Project SEARCH Intern Spotlight - Meet Emily
Project SEARCH®, founded in 1994 at Cincinnati Children's Hospital, is a nationally and internationally recognized program for individuals with intellectual and developmental disabilities (IDD) who are interested in training and preparation for competitive employment. It is a one-year high school transition program for 18-21 year olds that is totally immersed in a large business. The University of Rochester Medical Center (URMC) has hosted a Project SEARCH program since 2009 in partnership with BOCES 2, the Arc of Monroe, ACCES-VR, and OPWDD.
SCDD serves as the statewide coordinator for Project SEARCH in New York State. The B. Thomas Golisano Foundation and SCDD brought Project SEARCH to the Greater Rochester area and provided the funding to develop local partnerships. The cornerstone of Project SEARCH lies with the training placements (internships). The goal is competitive employment, and these training opportunities are a means to provide students with work experience that will prepare them for the workforce. For more information on Project SEARCH, email Kaitlyn Richardson.
To give life to Project SEARCH at URMC we’ve interviewed Emily, a current intern in the NICU.
How are things going for you in Project SEARCH?
Things are going pretty good! I really like it here. I am hoping to get a job in the hospital when Project SEARCH is done. Everyone I work with in the NICU is very nice. They don’t mind if I ask questions. Here they’re like, “If you have a question just ask”. I’m more of a visual learner, so I ask and they show me how to do things.
Tell me about your internship in the NICU. What do you do?
I get there right before 9. I do linen first. I pick up linen in each of the babies rooms. I remember all of the rooms and I don’t need a list. Then I do binkies and bottles. I do have a list for that. There is a special dishwasher I use for those. Then I fold the clean linen and restock. In my free time I clean up the storage room and check the phones to make sure they’re plugged in. I’m really good at keeping myself busy.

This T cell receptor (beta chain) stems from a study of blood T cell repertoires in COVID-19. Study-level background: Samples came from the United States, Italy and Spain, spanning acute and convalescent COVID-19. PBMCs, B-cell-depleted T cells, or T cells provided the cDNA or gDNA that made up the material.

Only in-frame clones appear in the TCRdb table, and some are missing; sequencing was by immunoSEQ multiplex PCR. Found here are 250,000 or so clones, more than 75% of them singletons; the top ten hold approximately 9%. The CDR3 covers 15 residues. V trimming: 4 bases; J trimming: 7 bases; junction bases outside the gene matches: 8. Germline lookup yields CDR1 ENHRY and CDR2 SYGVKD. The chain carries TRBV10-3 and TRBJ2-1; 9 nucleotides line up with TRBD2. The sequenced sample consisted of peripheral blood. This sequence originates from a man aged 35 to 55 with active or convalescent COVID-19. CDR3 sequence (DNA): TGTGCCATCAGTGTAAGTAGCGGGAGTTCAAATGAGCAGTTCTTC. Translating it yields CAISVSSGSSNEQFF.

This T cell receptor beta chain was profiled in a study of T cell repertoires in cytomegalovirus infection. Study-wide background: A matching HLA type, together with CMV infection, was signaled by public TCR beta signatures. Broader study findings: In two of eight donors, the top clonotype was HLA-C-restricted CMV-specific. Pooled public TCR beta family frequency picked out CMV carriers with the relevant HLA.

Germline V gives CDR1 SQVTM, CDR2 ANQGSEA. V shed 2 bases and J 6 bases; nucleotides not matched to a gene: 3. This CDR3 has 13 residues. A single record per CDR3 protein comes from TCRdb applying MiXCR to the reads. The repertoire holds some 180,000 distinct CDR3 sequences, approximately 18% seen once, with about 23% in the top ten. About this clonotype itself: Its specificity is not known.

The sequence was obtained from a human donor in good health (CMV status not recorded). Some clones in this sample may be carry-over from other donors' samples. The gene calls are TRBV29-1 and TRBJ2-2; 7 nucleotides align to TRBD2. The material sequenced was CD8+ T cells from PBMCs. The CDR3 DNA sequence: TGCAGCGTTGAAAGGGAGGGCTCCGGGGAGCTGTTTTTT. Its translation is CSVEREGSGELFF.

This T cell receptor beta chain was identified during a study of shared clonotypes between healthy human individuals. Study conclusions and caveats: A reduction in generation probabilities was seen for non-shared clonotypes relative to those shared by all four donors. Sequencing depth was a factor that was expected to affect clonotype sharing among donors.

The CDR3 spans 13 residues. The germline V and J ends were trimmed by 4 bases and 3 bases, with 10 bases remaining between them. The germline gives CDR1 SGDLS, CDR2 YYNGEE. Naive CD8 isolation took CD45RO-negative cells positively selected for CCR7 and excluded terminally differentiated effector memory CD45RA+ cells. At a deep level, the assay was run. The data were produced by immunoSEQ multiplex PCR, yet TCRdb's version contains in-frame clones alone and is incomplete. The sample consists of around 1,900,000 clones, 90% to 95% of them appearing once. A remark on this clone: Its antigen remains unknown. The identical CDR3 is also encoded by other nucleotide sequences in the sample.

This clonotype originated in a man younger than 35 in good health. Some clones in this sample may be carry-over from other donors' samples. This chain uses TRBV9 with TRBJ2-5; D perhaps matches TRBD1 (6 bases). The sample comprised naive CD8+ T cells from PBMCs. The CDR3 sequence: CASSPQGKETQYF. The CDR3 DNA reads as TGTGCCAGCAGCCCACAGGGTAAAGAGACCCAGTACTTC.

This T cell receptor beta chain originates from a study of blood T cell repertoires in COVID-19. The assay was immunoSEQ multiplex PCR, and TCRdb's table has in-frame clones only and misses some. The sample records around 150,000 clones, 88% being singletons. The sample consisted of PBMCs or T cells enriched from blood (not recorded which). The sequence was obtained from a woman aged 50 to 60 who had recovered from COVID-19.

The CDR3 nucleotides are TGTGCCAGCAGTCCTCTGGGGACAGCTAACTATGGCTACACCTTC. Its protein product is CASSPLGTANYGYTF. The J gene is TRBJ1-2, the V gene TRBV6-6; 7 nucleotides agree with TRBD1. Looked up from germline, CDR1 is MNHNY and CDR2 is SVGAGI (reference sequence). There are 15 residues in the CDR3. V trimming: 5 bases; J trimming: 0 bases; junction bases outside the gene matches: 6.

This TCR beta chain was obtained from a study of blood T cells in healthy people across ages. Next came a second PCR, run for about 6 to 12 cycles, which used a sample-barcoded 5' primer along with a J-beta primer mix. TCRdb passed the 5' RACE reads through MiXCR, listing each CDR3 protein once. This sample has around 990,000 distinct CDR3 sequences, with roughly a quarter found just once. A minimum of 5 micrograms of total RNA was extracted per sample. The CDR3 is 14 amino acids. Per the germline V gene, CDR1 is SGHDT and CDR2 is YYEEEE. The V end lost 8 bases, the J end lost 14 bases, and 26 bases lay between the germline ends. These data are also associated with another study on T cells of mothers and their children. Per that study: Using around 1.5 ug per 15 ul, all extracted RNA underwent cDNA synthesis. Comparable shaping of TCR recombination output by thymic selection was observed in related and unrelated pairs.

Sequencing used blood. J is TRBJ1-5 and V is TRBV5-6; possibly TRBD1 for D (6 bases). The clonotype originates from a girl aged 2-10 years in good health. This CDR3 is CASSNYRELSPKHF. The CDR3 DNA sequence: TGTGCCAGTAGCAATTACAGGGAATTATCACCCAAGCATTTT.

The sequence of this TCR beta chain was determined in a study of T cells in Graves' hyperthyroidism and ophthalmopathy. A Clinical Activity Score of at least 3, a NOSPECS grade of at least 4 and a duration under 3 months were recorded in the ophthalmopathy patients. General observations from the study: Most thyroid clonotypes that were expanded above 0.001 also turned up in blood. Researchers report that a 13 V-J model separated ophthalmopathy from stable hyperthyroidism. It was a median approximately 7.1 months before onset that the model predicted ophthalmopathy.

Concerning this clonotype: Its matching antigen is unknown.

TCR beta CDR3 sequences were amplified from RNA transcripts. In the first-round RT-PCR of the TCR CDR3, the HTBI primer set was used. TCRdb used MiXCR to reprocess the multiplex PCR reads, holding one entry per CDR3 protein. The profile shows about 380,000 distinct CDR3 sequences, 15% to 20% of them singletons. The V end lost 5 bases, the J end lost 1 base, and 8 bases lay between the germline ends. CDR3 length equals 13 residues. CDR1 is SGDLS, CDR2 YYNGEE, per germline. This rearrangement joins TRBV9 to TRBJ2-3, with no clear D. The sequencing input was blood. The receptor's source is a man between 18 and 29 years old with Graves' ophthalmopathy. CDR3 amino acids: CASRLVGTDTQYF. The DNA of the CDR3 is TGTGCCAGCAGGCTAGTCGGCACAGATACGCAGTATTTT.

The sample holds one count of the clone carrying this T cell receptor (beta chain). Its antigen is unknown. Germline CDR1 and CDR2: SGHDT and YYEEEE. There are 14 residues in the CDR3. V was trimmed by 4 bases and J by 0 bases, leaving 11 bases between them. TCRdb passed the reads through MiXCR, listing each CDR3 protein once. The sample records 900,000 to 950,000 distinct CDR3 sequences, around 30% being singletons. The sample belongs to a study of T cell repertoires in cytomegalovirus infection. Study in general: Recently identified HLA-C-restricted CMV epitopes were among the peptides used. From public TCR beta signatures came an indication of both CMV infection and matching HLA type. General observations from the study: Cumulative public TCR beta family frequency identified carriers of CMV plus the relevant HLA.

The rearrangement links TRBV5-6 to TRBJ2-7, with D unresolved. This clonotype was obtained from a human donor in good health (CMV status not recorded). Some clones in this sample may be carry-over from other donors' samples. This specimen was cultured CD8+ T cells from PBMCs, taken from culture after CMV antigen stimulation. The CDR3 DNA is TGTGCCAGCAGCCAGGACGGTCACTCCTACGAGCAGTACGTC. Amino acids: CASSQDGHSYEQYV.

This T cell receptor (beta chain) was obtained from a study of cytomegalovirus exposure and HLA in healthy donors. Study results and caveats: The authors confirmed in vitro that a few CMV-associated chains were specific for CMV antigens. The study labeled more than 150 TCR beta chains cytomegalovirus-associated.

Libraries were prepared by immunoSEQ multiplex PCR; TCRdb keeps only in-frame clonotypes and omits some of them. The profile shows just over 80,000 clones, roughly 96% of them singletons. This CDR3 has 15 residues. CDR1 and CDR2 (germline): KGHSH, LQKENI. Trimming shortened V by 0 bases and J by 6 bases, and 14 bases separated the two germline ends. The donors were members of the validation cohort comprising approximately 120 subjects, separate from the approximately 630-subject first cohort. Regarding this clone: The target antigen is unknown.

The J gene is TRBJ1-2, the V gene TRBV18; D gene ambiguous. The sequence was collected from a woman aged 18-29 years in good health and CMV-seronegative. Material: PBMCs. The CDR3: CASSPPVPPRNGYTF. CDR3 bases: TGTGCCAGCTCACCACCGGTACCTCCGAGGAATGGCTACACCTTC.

What has been challenging for you in Project SEARCH?
There is classroom time in Project SEARCH. That is a little bit tough for me. Everyone learns at different speeds. Also sometimes the NICU is sad. But I’m really proud of what I do.
Competitive employment is the goal of Project SEARCH. If you were meeting with a potential employer and they asked you, “Why should I hire you?” what would you say?
I’m a fast learner. Project SEARCH has given me a lot of confidence. I am easy to work with. If someone asks me for an opinion, I know how to say things without making people upset. I show people that I care. I tell people how I feel, but I’m always respectful.
What would you say to another student thinking about applying to Project SEARCH?
I would recommend ‘yes’ to Project SEARCH. They push you to your limits, but they teach you control. If you need to work on stuff, they teach you how to work on the skills you need to get a job. You need to take it all seriously.
We also had the chance to talk to Emily’s instructors and job coaches. The Project SEARCH staff provides the supports and accommodations needed to help each student to be successful.
Project SEARCH Staff Were Asked: How is Emily doing this year at Project SEARCH?
She is doing a very good job all around and is a leader. She does a tremendous job on the worksite. She has a very strong work ethic and is building a strong foundation of skills through Project SEARCH. This will allow Emily to be successful with her career in the future. She is truly one of the strongest interns to come through the program skill wise. She has a tough exterior, but is compassionate and that has shined in the NICU internship.